BEIJING (Reuters) - China will step up financial regulation and crack down on speculation in the property market to stabilise prices and fend off bubble risks, state television CCTV reported on Tuesday, signalling renewed efforts to rein in risks from a rapid build-up in debt in the economy.
The remarks from regulators at the People’s Bank of China (PBOC), the Ministry of Housing and Urban-Rural Development (MHURD) and the Ministry of Land and Resources (MLR) during a joint work meeting in central China’s Wuhan laid out short-term tasks to be achieved in real estate, CCTV said.
China’s housing market has seen a near two-year boom, giving the economy a major boost but stirring fears of a property bubble, with the government taking strong measures since late 2016 to curtail speculative purchases.
Despite efforts by Chinese authorities to curb speculation in the housing market, property prices have continued to climb although at a slower pace. New home prices rose at a slightly faster pace in October after gains had held steady the previous month.
The regulators said China would prevent funds from being illegally channelled into the property market, and ensure capital allocation between real estate and other industries was balanced.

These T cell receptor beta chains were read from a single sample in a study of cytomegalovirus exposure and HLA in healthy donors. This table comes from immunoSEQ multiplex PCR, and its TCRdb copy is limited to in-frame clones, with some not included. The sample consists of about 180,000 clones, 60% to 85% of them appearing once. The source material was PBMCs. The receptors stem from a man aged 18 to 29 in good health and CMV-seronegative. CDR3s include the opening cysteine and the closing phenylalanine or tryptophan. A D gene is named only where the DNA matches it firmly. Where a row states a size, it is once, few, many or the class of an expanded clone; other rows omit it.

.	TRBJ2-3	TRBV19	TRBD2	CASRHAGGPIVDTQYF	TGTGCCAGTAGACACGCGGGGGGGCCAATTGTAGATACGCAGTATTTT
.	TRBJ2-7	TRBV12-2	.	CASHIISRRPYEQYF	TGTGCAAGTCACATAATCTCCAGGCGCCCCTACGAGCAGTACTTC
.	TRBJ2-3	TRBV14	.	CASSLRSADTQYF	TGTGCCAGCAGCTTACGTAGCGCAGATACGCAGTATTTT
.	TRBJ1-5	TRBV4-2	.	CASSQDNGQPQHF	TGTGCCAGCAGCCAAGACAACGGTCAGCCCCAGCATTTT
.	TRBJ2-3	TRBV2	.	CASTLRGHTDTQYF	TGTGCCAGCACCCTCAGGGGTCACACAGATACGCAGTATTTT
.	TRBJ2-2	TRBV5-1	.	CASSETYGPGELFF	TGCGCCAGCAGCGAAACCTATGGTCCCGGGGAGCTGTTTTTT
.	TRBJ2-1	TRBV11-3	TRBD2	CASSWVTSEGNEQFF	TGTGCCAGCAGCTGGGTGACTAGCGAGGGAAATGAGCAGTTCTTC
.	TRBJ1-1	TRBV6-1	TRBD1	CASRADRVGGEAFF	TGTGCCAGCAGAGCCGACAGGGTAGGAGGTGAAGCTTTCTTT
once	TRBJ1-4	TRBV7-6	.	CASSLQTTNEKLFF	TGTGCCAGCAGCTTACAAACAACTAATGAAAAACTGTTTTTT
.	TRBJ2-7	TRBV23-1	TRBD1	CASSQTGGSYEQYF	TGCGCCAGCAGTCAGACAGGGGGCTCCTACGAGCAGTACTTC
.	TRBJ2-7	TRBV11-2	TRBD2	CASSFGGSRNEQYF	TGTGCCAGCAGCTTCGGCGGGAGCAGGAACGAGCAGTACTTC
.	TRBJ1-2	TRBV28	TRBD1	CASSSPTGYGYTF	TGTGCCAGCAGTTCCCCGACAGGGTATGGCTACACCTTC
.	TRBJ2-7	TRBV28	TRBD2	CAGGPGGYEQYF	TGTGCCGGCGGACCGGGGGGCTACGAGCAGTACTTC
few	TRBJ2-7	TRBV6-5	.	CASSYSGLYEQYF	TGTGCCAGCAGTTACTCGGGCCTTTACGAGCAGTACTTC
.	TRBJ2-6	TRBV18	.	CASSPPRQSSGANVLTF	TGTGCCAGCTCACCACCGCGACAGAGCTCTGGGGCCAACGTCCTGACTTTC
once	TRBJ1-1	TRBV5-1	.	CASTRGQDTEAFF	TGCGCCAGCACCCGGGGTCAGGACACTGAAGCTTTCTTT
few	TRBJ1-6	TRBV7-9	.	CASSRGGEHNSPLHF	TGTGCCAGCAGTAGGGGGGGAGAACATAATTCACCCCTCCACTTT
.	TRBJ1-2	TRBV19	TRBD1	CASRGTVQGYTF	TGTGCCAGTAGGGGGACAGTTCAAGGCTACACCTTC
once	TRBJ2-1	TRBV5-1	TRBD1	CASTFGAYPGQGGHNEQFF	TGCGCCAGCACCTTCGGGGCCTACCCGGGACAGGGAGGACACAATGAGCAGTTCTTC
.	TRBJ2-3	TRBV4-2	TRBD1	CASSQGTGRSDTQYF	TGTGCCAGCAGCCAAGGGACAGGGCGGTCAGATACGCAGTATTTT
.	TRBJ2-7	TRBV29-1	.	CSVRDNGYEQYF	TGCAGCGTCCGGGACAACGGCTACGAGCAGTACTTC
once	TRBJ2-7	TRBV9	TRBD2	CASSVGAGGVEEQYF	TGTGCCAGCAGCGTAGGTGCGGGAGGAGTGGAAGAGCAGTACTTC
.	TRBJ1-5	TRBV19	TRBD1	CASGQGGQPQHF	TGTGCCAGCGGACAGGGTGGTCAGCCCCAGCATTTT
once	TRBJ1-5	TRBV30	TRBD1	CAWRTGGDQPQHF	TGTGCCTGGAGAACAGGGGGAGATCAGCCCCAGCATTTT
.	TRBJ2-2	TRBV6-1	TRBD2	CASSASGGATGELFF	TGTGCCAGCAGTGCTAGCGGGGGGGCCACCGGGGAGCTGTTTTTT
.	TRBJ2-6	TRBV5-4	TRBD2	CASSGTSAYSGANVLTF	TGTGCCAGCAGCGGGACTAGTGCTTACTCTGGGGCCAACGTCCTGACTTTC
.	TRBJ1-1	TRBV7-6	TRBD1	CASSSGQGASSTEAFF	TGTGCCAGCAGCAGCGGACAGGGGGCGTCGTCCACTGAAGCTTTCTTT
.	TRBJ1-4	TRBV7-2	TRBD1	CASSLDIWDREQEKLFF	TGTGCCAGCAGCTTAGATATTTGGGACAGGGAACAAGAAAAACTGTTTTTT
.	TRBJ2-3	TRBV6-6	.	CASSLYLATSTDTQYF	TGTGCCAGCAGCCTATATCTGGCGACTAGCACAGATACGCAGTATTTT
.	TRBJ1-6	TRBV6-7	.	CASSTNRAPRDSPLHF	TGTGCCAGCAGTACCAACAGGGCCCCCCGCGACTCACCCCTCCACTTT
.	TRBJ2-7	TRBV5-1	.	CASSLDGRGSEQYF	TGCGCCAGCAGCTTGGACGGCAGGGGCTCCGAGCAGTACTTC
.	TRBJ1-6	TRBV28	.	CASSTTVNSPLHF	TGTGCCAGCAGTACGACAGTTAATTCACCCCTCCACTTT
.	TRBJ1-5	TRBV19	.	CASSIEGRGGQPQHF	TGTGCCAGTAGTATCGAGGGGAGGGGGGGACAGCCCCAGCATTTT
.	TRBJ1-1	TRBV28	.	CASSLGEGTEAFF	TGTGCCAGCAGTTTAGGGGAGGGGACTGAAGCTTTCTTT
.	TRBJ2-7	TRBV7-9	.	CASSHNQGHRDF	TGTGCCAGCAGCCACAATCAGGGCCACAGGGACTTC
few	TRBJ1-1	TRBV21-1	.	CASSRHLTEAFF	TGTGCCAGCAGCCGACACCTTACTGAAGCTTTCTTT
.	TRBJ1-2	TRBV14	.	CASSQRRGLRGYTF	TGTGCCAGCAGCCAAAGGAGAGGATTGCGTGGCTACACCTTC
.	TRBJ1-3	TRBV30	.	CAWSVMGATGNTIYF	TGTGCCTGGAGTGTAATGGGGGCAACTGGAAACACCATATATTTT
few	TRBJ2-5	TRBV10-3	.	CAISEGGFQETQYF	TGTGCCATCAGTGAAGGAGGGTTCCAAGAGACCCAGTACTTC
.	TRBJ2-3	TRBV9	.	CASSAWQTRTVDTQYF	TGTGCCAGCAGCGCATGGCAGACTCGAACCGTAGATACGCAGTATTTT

The three central government entities also told provinces to stick to their tightening measures and be consistent in policy, warning against lax regulation that could lead to big fluctuations in the market and a build-up in financial risks.
“(We) must not tolerate any thinking that we can sit back and relax,” the regulators said, according to CCTV.
China will also improve its management of the land market and prevent cases of high land prices pushing up property prices, CCTV said.
Reporting by Beijing Monitoring Desk and Yawen Chen; Editing by Jacqueline Wong